This past summer, the SBME Synergy Undergraduate Summer Research Program provided research opportunities for students interested in a career in biomedical engineering. The undergraduate students had hands-on research experience, were exposed to a wide range of biomedical disciplines and technologies, developed transferable skills, and gained insights into career options. We caught up with two students- Aditya and Sabine, to learn more about their experience in the program.
Aditya is a third-year undergraduate student at UBC studying cellular and molecular neuroscience. Aditya was supervised by Dr. Mark Cembrowski for the SBME Synergy program.
This past summer, Aditya used machine learning techniques in R to analyze Traumatic Brain Injury spatial transcriptomics data. To make this analysis accessible to other researchers, Aditya also developed a web portal to host this data.
“I’m interested in exploring connectomics. In particular, I want to develop tools to see how neuron-to-neuron interactions at the molecular level relate to changes in behavior,” says Aditya.
Aditya placed second at the Synergy research day where he gave his talk on the Web Portal he built, ‘TBISeq’. Aditya hopes to be a clinician-scientist in the future to explore neuroscience in a clinical setting.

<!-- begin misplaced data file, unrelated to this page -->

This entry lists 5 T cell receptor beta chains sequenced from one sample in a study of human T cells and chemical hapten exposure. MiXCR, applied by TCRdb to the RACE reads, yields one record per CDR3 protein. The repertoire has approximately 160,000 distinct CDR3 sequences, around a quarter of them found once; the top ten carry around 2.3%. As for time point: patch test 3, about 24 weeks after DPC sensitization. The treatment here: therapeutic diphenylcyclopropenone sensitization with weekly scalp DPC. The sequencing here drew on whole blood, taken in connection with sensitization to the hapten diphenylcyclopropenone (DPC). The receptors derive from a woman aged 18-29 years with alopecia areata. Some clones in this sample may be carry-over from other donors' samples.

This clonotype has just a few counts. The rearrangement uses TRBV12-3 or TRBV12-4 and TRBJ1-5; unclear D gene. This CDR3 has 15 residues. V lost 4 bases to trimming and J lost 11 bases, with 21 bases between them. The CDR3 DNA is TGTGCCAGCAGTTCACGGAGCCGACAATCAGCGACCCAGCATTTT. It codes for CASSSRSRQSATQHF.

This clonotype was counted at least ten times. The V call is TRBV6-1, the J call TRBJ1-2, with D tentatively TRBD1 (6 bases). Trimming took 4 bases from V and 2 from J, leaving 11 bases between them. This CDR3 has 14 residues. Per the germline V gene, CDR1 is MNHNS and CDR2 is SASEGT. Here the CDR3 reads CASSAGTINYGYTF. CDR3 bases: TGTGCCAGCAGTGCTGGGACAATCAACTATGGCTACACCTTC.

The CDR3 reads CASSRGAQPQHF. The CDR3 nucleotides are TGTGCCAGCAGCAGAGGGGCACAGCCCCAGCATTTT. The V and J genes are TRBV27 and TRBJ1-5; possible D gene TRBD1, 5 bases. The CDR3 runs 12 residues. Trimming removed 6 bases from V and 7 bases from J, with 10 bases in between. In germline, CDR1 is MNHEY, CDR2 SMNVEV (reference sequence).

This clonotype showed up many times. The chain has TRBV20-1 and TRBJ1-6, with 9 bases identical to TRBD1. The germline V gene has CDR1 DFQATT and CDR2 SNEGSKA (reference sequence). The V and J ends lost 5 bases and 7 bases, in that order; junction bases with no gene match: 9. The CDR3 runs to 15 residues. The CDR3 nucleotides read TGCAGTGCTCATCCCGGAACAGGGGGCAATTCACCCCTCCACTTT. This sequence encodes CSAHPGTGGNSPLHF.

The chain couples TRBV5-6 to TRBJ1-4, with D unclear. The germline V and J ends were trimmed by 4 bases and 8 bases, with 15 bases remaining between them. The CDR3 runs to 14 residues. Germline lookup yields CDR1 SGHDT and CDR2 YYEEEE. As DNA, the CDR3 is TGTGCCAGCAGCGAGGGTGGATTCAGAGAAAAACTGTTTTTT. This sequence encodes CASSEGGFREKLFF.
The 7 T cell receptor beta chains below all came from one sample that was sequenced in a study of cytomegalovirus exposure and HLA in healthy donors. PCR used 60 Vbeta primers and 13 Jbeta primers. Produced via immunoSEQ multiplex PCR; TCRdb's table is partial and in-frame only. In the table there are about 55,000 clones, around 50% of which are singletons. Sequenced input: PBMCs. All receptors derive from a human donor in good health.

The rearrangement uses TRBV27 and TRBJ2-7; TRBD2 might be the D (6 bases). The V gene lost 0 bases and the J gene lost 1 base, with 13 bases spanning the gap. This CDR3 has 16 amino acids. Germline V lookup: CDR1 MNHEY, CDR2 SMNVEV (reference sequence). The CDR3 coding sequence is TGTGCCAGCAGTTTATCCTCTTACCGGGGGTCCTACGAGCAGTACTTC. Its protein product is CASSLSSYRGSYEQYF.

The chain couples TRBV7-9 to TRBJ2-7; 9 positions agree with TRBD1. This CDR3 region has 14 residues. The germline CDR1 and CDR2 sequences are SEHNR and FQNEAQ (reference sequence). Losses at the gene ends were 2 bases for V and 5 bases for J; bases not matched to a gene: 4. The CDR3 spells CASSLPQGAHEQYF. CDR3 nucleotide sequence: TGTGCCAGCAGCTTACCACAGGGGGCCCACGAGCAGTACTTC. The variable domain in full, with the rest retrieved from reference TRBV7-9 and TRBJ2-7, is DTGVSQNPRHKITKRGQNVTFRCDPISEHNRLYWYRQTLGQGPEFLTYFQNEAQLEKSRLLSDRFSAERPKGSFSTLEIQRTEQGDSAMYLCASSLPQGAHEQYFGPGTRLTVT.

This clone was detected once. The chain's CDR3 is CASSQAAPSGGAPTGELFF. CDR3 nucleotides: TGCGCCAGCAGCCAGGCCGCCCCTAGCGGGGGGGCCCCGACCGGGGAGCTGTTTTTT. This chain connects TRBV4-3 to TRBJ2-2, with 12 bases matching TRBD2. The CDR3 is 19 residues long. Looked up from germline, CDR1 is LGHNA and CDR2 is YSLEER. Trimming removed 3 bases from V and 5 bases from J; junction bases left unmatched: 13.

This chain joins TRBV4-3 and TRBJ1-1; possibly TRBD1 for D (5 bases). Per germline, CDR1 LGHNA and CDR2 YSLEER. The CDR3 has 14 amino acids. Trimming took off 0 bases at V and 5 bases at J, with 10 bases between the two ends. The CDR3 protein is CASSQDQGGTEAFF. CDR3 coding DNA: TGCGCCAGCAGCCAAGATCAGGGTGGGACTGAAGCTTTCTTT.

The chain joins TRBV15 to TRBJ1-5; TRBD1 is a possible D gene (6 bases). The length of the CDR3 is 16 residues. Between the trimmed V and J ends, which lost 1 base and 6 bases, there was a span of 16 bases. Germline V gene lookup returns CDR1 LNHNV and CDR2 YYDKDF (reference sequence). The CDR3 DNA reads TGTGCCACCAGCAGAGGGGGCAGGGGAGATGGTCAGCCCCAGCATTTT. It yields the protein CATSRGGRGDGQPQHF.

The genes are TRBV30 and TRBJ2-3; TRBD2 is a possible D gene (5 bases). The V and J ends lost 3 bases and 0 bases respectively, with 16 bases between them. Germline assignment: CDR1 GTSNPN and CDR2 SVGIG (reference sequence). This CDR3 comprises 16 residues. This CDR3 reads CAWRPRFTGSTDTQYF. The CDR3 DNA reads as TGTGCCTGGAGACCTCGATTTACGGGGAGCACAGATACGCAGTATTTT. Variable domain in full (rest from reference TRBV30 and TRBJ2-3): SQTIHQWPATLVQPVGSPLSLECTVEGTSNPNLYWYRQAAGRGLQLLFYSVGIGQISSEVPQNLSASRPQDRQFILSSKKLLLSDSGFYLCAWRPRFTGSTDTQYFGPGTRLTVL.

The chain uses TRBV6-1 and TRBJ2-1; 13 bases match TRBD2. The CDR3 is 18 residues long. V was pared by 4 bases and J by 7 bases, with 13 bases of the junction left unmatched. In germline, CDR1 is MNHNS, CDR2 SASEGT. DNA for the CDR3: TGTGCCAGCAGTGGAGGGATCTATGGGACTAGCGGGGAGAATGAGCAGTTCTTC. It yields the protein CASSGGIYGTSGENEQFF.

Sabine is currently a a third-year undergraduate student in Biomedical Engineering at the University of Victoria. This past summer she worked in the Orthopedic and Injury Biomechanics Group (OIBG) lab of Drs. Tom Oxland and Peter Cripton at ICORD.
In the SBME Synergy program, Sabine worked on designing and developing an omnidirectional surrogate neck for the evaluation of protective equipment to prevent cervical spine injuries. It will be used as an anthropometric test device to better understand the types of injuries caused in the cervical spine.
“I really enjoy the hands-on experience, research project work, and mentorship I’ve received in the lab this summer. It’s been truly an amazing learning experience and has been such a great opportunity for me to work closely with researchers, engineers, and PI’s working in my field,” says Sabine.